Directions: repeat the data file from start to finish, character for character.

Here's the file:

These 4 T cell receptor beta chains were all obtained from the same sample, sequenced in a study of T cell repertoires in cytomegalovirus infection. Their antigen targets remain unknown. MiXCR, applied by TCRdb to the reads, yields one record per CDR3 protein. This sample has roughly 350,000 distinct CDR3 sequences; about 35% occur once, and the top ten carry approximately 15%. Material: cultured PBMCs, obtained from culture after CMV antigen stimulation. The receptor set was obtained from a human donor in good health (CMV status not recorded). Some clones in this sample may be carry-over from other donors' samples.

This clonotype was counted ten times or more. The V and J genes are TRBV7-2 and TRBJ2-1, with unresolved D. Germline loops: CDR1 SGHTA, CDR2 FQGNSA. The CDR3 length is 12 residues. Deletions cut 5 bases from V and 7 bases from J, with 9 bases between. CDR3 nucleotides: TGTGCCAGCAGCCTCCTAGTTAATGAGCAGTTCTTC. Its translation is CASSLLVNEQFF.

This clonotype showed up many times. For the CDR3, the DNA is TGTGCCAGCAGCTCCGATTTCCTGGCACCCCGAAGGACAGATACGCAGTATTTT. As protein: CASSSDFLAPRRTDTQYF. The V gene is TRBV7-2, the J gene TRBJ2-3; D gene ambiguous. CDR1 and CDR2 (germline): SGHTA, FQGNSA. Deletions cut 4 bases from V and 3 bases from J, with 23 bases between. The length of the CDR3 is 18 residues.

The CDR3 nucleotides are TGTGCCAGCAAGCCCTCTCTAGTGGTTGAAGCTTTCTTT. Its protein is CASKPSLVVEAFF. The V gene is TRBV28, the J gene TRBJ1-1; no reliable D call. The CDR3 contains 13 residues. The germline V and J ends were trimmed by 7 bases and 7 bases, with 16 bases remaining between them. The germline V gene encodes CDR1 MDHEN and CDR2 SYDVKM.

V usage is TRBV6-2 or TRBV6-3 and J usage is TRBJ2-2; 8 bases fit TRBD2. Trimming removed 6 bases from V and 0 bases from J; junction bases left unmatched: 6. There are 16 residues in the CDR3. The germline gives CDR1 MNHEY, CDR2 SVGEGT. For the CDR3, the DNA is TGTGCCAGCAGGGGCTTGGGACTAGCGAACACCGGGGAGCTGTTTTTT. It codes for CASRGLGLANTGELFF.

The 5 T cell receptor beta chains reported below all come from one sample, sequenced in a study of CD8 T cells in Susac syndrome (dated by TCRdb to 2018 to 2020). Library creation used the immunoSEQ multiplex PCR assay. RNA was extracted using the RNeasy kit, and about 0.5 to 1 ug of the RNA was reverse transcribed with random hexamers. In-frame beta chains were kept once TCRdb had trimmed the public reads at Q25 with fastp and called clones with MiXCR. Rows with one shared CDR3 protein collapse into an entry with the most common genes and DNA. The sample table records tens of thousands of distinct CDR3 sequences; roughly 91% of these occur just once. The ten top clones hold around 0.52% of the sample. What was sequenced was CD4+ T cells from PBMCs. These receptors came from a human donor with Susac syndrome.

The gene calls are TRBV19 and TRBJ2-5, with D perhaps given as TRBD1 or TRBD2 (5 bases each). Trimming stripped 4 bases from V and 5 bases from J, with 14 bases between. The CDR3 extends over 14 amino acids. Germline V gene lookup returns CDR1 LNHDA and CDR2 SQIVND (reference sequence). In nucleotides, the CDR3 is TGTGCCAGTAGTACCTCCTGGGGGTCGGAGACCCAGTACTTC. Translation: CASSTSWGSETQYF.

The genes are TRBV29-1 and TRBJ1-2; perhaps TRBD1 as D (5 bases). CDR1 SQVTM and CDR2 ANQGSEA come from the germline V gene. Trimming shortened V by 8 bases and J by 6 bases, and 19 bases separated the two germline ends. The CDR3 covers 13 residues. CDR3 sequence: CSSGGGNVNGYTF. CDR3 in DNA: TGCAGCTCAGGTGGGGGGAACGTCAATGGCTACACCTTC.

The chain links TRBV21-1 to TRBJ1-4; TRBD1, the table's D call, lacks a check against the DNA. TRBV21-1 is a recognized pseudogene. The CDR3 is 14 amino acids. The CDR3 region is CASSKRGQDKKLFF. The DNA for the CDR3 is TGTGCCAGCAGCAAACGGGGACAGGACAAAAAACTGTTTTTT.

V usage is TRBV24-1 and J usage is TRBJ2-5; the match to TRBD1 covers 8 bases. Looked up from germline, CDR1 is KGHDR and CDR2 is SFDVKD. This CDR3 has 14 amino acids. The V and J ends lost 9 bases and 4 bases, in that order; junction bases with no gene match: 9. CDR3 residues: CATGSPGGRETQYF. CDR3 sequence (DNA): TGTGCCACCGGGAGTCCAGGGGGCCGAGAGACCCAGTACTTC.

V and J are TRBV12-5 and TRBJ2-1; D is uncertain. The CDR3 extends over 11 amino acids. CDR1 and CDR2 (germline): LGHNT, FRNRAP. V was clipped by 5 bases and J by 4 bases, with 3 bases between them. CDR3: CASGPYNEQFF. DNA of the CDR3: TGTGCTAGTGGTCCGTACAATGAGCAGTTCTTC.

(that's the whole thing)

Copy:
These 4 T cell receptor beta chains were all obtained from the same sample, sequenced in a study of T cell repertoires in cytomegalovirus infection. Their antigen targets remain unknown. MiXCR, applied by TCRdb to the reads, yields one record per CDR3 protein. This sample has roughly 350,000 distinct CDR3 sequences; about 35% occur once, and the top ten carry approximately 15%. Material: cultured PBMCs, obtained from culture after CMV antigen stimulation. The receptor set was obtained from a human donor in good health (CMV status not recorded). Some clones in this sample may be carry-over from other donors' samples.

This clonotype was counted ten times or more. The V and J genes are TRBV7-2 and TRBJ2-1, with unresolved D. Germline loops: CDR1 SGHTA, CDR2 FQGNSA. The CDR3 length is 12 residues. Deletions cut 5 bases from V and 7 bases from J, with 9 bases between. CDR3 nucleotides: TGTGCCAGCAGCCTCCTAGTTAATGAGCAGTTCTTC. Its translation is CASSLLVNEQFF.

This clonotype showed up many times. For the CDR3, the DNA is TGTGCCAGCAGCTCCGATTTCCTGGCACCCCGAAGGACAGATACGCAGTATTTT. As protein: CASSSDFLAPRRTDTQYF. The V gene is TRBV7-2, the J gene TRBJ2-3; D gene ambiguous. CDR1 and CDR2 (germline): SGHTA, FQGNSA. Deletions cut 4 bases from V and 3 bases from J, with 23 bases between. The length of the CDR3 is 18 residues.

The CDR3 nucleotides are TGTGCCAGCAAGCCCTCTCTAGTGGTTGAAGCTTTCTTT. Its protein is CASKPSLVVEAFF. The V gene is TRBV28, the J gene TRBJ1-1; no reliable D call. The CDR3 contains 13 residues. The germline V and J ends were trimmed by 7 bases and 7 bases, with 16 bases remaining between them. The germline V gene encodes CDR1 MDHEN and CDR2 SYDVKM.

V usage is TRBV6-2 or TRBV6-3 and J usage is TRBJ2-2; 8 bases fit TRBD2. Trimming removed 6 bases from V and 0 bases from J; junction bases left unmatched: 6. There are 16 residues in the CDR3. The germline gives CDR1 MNHEY, CDR2 SVGEGT. For the CDR3, the DNA is TGTGCCAGCAGGGGCTTGGGACTAGCGAACACCGGGGAGCTGTTTTTT. It codes for CASRGLGLANTGELFF.

The 5 T cell receptor beta chains reported below all come from one sample, sequenced in a study of CD8 T cells in Susac syndrome (dated by TCRdb to 2018 to 2020). Library creation used the immunoSEQ multiplex PCR assay. RNA was extracted using the RNeasy kit, and about 0.5 to 1 ug of the RNA was reverse transcribed with random hexamers. In-frame beta chains were kept once TCRdb had trimmed the public reads at Q25 with fastp and called clones with MiXCR. Rows with one shared CDR3 protein collapse into an entry with the most common genes and DNA. The sample table records tens of thousands of distinct CDR3 sequences; roughly 91% of these occur just once. The ten top clones hold around 0.52% of the sample. What was sequenced was CD4+ T cells from PBMCs. These receptors came from a human donor with Susac syndrome.

The gene calls are TRBV19 and TRBJ2-5, with D perhaps given as TRBD1 or TRBD2 (5 bases each). Trimming stripped 4 bases from V and 5 bases from J, with 14 bases between. The CDR3 extends over 14 amino acids. Germline V gene lookup returns CDR1 LNHDA and CDR2 SQIVND (reference sequence). In nucleotides, the CDR3 is TGTGCCAGTAGTACCTCCTGGGGGTCGGAGACCCAGTACTTC. Translation: CASSTSWGSETQYF.

The genes are TRBV29-1 and TRBJ1-2; perhaps TRBD1 as D (5 bases). CDR1 SQVTM and CDR2 ANQGSEA come from the germline V gene. Trimming shortened V by 8 bases and J by 6 bases, and 19 bases separated the two germline ends. The CDR3 covers 13 residues. CDR3 sequence: CSSGGGNVNGYTF. CDR3 in DNA: TGCAGCTCAGGTGGGGGGAACGTCAATGGCTACACCTTC.

The chain links TRBV21-1 to TRBJ1-4; TRBD1, the table's D call, lacks a check against the DNA. TRBV21-1 is a recognized pseudogene. The CDR3 is 14 amino acids. The CDR3 region is CASSKRGQDKKLFF. The DNA for the CDR3 is TGTGCCAGCAGCAAACGGGGACAGGACAAAAAACTGTTTTTT.

V usage is TRBV24-1 and J usage is TRBJ2-5; the match to TRBD1 covers 8 bases. Looked up from germline, CDR1 is KGHDR and CDR2 is SFDVKD. This CDR3 has 14 amino acids. The V and J ends lost 9 bases and 4 bases, in that order; junction bases with no gene match: 9. CDR3 residues: CATGSPGGRETQYF. CDR3 sequence (DNA): TGTGCCACCGGGAGTCCAGGGGGCCGAGAGACCCAGTACTTC.

V and J are TRBV12-5 and TRBJ2-1; D is uncertain. The CDR3 extends over 11 amino acids. CDR1 and CDR2 (germline): LGHNT, FRNRAP. V was clipped by 5 bases and J by 4 bases, with 3 bases between them. CDR3: CASGPYNEQFF. DNA of the CDR3: TGTGCTAGTGGTCCGTACAATGAGCAGTTCTTC.